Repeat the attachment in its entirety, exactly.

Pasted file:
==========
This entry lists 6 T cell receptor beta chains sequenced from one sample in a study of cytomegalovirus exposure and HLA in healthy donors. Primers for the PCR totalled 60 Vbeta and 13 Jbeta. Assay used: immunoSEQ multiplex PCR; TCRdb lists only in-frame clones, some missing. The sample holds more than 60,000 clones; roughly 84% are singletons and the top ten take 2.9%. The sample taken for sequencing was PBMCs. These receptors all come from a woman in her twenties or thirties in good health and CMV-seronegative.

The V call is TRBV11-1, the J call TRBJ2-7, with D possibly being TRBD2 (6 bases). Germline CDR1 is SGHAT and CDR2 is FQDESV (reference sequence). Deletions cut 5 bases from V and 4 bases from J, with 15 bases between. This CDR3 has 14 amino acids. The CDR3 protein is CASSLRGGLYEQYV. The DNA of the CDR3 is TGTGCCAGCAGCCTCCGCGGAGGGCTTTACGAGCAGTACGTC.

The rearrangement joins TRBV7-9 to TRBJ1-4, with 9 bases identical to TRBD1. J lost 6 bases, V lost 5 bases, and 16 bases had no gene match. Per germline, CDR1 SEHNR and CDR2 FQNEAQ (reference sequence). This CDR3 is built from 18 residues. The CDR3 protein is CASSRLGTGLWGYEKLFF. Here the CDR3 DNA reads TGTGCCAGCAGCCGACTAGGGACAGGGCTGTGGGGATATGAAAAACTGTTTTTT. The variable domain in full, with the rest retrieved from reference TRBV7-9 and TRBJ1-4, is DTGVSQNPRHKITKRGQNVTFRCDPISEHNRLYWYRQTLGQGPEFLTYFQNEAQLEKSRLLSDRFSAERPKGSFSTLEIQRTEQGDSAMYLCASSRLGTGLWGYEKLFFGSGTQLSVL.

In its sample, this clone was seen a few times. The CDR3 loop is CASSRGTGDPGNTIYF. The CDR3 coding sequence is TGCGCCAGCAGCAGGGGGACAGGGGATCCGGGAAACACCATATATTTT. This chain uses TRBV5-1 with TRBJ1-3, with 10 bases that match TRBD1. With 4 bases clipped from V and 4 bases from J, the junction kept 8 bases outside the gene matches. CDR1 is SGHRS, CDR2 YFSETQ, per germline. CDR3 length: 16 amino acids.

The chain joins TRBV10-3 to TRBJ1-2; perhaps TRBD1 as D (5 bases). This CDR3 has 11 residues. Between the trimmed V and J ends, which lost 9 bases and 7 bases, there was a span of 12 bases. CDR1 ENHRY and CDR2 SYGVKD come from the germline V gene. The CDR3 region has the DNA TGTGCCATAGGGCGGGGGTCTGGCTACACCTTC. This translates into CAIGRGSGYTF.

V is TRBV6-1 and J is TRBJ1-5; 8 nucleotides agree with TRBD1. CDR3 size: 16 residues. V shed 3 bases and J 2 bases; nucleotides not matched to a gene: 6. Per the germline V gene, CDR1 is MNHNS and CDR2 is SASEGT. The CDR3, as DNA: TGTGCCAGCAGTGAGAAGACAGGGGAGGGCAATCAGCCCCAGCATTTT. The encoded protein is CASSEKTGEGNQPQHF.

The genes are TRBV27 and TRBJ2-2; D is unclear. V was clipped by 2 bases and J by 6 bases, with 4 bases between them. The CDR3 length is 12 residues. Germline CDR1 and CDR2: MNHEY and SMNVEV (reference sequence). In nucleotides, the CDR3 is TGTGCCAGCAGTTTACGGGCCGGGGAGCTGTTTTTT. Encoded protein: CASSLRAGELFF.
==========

This entry lists 6 T cell receptor beta chains sequenced from one sample in a study of cytomegalovirus exposure and HLA in healthy donors. Primers for the PCR totalled 60 Vbeta and 13 Jbeta. Assay used: immunoSEQ multiplex PCR; TCRdb lists only in-frame clones, some missing. The sample holds more than 60,000 clones; roughly 84% are singletons and the top ten take 2.9%. The sample taken for sequencing was PBMCs. These receptors all come from a woman in her twenties or thirties in good health and CMV-seronegative.

The V call is TRBV11-1, the J call TRBJ2-7, with D possibly being TRBD2 (6 bases). Germline CDR1 is SGHAT and CDR2 is FQDESV (reference sequence). Deletions cut 5 bases from V and 4 bases from J, with 15 bases between. This CDR3 has 14 amino acids. The CDR3 protein is CASSLRGGLYEQYV. The DNA of the CDR3 is TGTGCCAGCAGCCTCCGCGGAGGGCTTTACGAGCAGTACGTC.

The rearrangement joins TRBV7-9 to TRBJ1-4, with 9 bases identical to TRBD1. J lost 6 bases, V lost 5 bases, and 16 bases had no gene match. Per germline, CDR1 SEHNR and CDR2 FQNEAQ (reference sequence). This CDR3 is built from 18 residues. The CDR3 protein is CASSRLGTGLWGYEKLFF. Here the CDR3 DNA reads TGTGCCAGCAGCCGACTAGGGACAGGGCTGTGGGGATATGAAAAACTGTTTTTT. The variable domain in full, with the rest retrieved from reference TRBV7-9 and TRBJ1-4, is DTGVSQNPRHKITKRGQNVTFRCDPISEHNRLYWYRQTLGQGPEFLTYFQNEAQLEKSRLLSDRFSAERPKGSFSTLEIQRTEQGDSAMYLCASSRLGTGLWGYEKLFFGSGTQLSVL.

In its sample, this clone was seen a few times. The CDR3 loop is CASSRGTGDPGNTIYF. The CDR3 coding sequence is TGCGCCAGCAGCAGGGGGACAGGGGATCCGGGAAACACCATATATTTT. This chain uses TRBV5-1 with TRBJ1-3, with 10 bases that match TRBD1. With 4 bases clipped from V and 4 bases from J, the junction kept 8 bases outside the gene matches. CDR1 is SGHRS, CDR2 YFSETQ, per germline. CDR3 length: 16 amino acids.

The chain joins TRBV10-3 to TRBJ1-2; perhaps TRBD1 as D (5 bases). This CDR3 has 11 residues. Between the trimmed V and J ends, which lost 9 bases and 7 bases, there was a span of 12 bases. CDR1 ENHRY and CDR2 SYGVKD come from the germline V gene. The CDR3 region has the DNA TGTGCCATAGGGCGGGGGTCTGGCTACACCTTC. This translates into CAIGRGSGYTF.

V is TRBV6-1 and J is TRBJ1-5; 8 nucleotides agree with TRBD1. CDR3 size: 16 residues. V shed 3 bases and J 2 bases; nucleotides not matched to a gene: 6. Per the germline V gene, CDR1 is MNHNS and CDR2 is SASEGT. The CDR3, as DNA: TGTGCCAGCAGTGAGAAGACAGGGGAGGGCAATCAGCCCCAGCATTTT. The encoded protein is CASSEKTGEGNQPQHF.

The genes are TRBV27 and TRBJ2-2; D is unclear. V was clipped by 2 bases and J by 6 bases, with 4 bases between them. The CDR3 length is 12 residues. Germline CDR1 and CDR2: MNHEY and SMNVEV (reference sequence). In nucleotides, the CDR3 is TGTGCCAGCAGTTTACGGGCCGGGGAGCTGTTTTTT. Encoded protein: CASSLRAGELFF.